- The Washington Times - Tuesday, June 3, 2003

Harvard clique

Freshman Rep. Katherine Harris, Florida’s former secretary of state who became a central figure in the 2000 presidential election dispute, is already bidding farewell to her first congressional chief of staff — and campaign manager — Dan Berger.

Mr. Berger tells this column he will become vice president of government relations for America’s Community Bankers. When not busy running political campaigns, he’s lobbied for the past 15 years on both the state and federal level on behalf of financial services firms and insurance companies.

“Katherine has been a terrific friend to my wife and me for over a decade, and working for her as a congresswoman has been a wonderful opportunity,” Mr. Berger says. “She has this magnificent combination of intelligence and energy, and it makes her an incredibly effective representative.

“As everyone up here will tell you, she thrives on the policy and wonkish details of how issues affect her constituents and our country. She is truly fun to watch.”

As for his replacement?

“My best friend and Katherine’s longtime [Florida] chief of staff Ben McKay will be arriving this week after earning his master’s degree from Harvard — the same degree and school Katherine and I both attended — to be her new chief of staff,” he says.

Meanwhile, we’re surprised to learn that Mr. Berger has some hidden talents. He’s presently working with two Florida comedians on a play called “Tyrant,” “about an eccentric, funny, old Southern politician named Senator Ty Rant,” he says. “I am also working on weekends, very slowly I might add, on a murder mystery that takes place in Southwest Florida called ‘Dust’ and a political intrigue screenplay called ‘Treason.’”

Uncle Rummy wants you

Defense Secretary Donald H. Rumsfeld hopes he can talk the newly graduated members of the class of 2003 into following him into the government sector, which is not their first choice.

Taking time out from the search for weapons of mass destruction in Iraq, the Pentagon’s top dog will appear this morning with Strobe Talbott, president of the Brookings Institution; Paul Volcker, chairman of the National Commission on Public Service; and Brookings senior fellow Paul Light to discuss “serious concerns” graduates have with government careers.

A Brookings survey of the class of 2003, to be released today, finds many graduates are interested in going into public service, especially in the nonprofit sector. Working in government is their second choice, with contract firms a distant third.

“However, students express serious concerns about getting a job in government,” the survey finds. “They believe it would be more difficult and time-consuming than finding work with a nonprofit or contract firm. The findings are particularly relevant as the House and Senate consider sweeping legislation to change the personnel process in the Department of Defense.”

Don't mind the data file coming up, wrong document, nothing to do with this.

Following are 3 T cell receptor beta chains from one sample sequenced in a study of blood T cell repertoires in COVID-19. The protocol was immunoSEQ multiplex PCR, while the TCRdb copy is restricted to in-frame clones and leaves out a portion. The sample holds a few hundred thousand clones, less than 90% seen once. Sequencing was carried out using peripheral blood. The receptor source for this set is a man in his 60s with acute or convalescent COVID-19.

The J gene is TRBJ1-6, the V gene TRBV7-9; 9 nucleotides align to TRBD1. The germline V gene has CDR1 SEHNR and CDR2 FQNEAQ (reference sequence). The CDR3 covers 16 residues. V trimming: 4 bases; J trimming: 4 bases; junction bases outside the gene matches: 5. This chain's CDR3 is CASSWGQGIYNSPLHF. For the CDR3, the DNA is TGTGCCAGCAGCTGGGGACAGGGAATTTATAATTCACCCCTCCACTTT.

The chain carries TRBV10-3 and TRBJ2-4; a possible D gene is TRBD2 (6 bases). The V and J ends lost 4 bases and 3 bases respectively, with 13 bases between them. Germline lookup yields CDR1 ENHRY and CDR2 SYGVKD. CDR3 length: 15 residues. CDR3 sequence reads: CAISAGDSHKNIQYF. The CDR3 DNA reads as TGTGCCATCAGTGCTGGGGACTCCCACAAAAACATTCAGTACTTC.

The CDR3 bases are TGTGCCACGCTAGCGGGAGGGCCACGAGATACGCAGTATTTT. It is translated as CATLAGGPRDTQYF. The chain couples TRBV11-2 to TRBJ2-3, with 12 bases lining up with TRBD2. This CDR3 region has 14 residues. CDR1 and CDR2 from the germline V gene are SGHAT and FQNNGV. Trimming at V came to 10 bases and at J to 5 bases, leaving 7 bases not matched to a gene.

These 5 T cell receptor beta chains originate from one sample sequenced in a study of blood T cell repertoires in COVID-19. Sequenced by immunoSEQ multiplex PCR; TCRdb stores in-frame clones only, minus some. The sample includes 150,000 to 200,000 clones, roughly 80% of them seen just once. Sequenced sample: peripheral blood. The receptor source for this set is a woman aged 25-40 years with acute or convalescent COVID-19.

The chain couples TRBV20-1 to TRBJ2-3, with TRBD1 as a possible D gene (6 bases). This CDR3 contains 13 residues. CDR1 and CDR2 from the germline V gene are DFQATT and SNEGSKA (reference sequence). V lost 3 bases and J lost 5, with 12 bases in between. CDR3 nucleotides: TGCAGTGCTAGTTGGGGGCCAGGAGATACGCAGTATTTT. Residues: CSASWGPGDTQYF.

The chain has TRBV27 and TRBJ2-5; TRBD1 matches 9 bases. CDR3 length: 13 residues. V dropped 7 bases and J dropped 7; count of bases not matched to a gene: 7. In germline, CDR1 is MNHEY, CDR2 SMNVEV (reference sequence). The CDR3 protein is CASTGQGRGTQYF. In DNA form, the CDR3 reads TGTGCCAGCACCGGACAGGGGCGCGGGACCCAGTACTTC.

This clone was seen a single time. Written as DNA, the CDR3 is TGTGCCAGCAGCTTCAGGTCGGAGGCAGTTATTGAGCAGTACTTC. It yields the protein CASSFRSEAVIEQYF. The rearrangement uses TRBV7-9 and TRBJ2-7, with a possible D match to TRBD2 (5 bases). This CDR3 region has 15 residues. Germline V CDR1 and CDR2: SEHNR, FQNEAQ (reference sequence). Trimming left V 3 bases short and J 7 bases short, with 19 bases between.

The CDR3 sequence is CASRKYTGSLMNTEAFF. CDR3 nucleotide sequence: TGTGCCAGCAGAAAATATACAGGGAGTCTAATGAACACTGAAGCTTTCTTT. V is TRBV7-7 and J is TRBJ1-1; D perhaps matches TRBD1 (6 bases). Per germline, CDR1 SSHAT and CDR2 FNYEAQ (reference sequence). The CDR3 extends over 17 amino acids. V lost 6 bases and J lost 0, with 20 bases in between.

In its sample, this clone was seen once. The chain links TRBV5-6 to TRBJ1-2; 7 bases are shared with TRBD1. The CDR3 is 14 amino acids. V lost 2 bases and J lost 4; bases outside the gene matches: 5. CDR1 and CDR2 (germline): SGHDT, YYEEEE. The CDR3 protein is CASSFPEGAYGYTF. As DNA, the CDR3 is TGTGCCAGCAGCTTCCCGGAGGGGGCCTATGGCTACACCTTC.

Rhode on the rise

President Bush has appointed his former special assistant Patrick Rhode, a native of Hot Springs, Ark., to be chief of staff for the Federal Emergency Management Agency under Michael D. Brown, undersecretary of emergency preparedness and response.

Among its many missions, FEMA coordinates federal disaster-relief activities — including the response and recovery operations of 26 federal agencies and departments — and trains first responders during times of heightened threat of terrorism.

60s digression

Singer Pat Boone turned 69 on Sunday, and to celebrate the milestone, he’s signed up as national spokesman for the 60 Plus Association, a rapidly growing senior citizen lobby entering its 11th year.

Apart from being the No. 10 recording artist of all time (he’s recently back on the Billboard charts with his album “American Glory” and the single “Under God”), Mr. Boone serves as spokesman for the International Fellowship of Christians and Jews; helped found the American Basketball Association (he owned the Oakland Oaks team); and works with the March of Dimes, National Association of the Blind, and national Easter Seals telethon.

As for the Arlington-based 60 Plus Association, its president is Jim Martin, who it’s worth repeating gave George W. Bush his first political job in 1967. Mr. Martin was the top aide to Rep. Edward J. Gurney, a Florida Republican running for the Senate, and “we were looking for someone to get the media on and off the plane, into their hotel rooms, and back up again at 6 a.m.,” he told this column.

Jimmy Allison, who had just finished managing the winning campaign of a freshman congressman from Texas by the name of George Bush, informed Mr. Martin: “I’ve got somebody in mind, the congressman’s oldest son. He’s getting out of Yale, just like his father. He’s getting his license to be a pilot, just like his dad.”

“Gosh,” Mr. Martin replied, “how much will we have to pay him and how soon can he start?”

Soon, the young Bush was riding with a handful of reporters aboard a propeller-driven press plane occupied by the congressman and Mr. Martin.

“I remember him as a very handsome 21-year-old,” Mr. Martin said, “a clean-cut guy, very articulate, extremely bright, very gregarious, a hale fellow well met, in that everybody likes him instantly. You shake hands with him, you like him, too. And he was very cordial with the press, too.”

And yes, Mr. Gurney, with the able assistance of the future president, won the Senate seat, capturing 59 percent of the vote.

John McCaslin, a nationally syndicated columnist, can be reached at 202/636-3284 or [email protected].

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